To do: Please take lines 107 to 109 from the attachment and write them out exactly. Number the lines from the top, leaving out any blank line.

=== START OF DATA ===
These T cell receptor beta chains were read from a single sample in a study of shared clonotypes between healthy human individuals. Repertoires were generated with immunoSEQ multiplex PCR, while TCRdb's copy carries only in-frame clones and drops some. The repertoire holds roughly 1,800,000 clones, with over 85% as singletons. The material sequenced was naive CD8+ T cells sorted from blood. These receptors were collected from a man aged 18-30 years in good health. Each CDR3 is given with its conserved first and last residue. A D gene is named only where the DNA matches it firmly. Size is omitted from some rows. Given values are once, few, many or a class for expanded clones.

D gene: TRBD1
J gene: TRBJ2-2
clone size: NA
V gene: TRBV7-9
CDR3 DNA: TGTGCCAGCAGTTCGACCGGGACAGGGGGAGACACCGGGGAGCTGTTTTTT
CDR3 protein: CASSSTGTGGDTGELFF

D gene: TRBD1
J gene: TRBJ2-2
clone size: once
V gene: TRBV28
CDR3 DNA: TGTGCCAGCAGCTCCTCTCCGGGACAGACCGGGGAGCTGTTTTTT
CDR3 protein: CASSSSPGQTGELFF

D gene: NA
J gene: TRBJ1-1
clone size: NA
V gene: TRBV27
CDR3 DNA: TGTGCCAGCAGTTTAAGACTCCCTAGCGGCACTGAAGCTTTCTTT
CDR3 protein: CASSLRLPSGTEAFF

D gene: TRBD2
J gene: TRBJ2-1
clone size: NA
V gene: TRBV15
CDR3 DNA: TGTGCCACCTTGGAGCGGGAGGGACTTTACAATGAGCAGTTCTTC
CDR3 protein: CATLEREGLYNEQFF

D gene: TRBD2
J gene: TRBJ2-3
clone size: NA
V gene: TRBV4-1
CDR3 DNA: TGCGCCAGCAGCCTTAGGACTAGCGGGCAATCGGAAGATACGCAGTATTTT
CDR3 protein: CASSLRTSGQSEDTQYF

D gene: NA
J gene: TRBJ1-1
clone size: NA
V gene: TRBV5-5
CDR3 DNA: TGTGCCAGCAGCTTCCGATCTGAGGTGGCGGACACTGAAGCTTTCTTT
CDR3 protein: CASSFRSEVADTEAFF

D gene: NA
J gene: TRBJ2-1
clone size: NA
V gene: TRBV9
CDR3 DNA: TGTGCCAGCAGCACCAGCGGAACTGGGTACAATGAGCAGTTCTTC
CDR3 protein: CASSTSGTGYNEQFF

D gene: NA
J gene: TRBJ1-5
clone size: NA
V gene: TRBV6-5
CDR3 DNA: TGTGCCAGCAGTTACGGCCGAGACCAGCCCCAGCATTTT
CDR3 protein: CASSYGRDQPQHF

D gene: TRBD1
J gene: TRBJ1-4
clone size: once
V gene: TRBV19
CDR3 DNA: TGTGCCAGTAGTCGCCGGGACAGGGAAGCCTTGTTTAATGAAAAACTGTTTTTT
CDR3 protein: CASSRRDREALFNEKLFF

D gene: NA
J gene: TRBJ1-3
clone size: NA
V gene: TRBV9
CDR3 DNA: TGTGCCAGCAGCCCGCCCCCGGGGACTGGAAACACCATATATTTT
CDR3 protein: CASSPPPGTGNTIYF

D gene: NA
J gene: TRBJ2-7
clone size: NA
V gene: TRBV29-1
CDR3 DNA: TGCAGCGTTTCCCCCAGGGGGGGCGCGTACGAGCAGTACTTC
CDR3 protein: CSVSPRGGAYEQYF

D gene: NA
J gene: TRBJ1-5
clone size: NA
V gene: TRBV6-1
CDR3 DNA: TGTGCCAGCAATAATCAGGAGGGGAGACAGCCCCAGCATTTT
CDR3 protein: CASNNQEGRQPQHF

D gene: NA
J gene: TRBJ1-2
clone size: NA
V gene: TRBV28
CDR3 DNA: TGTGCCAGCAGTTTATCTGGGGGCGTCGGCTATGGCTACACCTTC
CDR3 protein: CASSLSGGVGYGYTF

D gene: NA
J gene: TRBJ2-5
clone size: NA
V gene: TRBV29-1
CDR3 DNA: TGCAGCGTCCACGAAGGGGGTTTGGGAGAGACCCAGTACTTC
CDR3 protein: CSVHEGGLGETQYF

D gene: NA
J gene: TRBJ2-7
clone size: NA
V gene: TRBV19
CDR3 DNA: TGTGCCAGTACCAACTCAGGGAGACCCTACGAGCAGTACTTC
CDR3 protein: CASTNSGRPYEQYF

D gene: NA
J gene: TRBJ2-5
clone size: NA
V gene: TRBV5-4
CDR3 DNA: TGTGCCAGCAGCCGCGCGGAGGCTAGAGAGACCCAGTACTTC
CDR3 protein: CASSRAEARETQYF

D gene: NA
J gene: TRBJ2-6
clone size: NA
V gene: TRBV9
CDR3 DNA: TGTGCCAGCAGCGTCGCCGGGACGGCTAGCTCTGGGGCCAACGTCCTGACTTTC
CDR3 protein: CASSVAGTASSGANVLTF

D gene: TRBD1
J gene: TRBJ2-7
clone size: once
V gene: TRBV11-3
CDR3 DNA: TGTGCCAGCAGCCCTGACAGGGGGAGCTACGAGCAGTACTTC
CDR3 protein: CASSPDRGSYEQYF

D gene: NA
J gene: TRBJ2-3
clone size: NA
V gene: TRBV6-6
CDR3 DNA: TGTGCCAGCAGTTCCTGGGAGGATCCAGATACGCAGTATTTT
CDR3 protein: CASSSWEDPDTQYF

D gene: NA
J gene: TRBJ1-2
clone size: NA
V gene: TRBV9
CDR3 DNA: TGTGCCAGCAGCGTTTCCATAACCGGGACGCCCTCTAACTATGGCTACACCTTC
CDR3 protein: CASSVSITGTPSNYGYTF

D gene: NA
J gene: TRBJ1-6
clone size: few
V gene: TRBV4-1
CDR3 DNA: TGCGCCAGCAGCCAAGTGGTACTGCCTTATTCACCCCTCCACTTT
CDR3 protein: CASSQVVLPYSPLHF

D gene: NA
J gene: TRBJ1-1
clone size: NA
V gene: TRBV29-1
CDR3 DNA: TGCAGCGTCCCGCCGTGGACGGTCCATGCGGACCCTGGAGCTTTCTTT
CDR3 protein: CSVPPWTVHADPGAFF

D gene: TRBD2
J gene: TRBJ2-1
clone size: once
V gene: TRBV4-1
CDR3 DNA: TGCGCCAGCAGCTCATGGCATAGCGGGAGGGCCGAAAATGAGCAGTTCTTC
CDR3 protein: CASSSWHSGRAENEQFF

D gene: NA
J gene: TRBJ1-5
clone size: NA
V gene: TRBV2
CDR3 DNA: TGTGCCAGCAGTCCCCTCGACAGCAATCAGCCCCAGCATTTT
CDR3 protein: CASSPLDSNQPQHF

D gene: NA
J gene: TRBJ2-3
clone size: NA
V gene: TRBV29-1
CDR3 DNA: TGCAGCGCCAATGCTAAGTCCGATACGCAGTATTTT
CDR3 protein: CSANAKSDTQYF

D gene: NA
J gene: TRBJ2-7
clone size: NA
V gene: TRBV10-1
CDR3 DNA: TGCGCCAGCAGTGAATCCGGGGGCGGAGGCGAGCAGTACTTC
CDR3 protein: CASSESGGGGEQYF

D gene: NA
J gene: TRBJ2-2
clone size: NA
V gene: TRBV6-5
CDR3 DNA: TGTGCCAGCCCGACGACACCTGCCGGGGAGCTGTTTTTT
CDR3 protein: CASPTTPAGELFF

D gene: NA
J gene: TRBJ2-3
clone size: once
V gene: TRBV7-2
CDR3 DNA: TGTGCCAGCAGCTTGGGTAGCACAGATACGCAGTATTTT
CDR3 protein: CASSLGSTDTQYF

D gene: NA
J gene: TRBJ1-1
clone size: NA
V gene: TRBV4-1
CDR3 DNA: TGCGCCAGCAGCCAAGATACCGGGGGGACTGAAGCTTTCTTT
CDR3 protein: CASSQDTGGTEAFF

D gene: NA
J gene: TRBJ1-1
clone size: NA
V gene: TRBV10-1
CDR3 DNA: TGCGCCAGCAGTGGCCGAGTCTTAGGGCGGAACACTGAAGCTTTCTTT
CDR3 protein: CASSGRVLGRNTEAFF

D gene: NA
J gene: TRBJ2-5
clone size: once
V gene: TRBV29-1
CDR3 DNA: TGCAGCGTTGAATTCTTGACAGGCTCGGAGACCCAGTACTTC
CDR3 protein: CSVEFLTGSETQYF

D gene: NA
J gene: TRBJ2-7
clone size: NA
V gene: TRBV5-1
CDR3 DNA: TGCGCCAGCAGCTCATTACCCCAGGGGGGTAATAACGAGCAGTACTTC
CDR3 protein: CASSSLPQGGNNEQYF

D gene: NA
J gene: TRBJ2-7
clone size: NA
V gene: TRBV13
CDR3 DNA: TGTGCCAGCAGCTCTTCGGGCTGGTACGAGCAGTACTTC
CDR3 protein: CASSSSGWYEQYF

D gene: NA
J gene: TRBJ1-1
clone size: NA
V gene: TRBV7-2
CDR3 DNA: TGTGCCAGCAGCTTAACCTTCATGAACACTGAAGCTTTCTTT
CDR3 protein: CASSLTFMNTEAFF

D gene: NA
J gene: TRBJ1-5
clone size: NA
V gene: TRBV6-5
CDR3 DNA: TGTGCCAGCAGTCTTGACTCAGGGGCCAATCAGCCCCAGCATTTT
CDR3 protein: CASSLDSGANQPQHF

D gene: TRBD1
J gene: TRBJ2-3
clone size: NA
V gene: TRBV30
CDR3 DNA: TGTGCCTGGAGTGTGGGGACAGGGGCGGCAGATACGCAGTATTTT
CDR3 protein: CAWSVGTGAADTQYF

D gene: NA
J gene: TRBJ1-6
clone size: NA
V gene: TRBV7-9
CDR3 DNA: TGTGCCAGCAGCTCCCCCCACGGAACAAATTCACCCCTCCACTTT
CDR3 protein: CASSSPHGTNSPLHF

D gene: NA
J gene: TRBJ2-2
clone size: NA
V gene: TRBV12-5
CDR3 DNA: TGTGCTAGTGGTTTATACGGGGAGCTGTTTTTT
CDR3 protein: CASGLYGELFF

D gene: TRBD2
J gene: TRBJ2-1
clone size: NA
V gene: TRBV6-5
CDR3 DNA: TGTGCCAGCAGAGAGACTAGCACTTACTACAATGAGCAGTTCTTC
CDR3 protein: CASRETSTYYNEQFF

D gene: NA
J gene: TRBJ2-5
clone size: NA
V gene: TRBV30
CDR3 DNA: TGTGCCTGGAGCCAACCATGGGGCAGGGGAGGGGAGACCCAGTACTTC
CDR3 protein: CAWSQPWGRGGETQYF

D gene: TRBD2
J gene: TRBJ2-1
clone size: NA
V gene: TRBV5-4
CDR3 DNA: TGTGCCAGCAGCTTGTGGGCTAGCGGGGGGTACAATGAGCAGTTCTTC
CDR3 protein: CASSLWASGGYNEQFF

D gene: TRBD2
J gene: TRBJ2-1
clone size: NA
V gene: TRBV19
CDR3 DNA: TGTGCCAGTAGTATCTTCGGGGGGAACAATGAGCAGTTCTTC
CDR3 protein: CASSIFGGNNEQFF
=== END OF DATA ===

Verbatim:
V gene: TRBV11-3
CDR3 DNA: TGTGCCAGCAGCCCTGACAGGGGGAGCTACGAGCAGTACTTC
CDR3 protein: CASSPDRGSYEQYF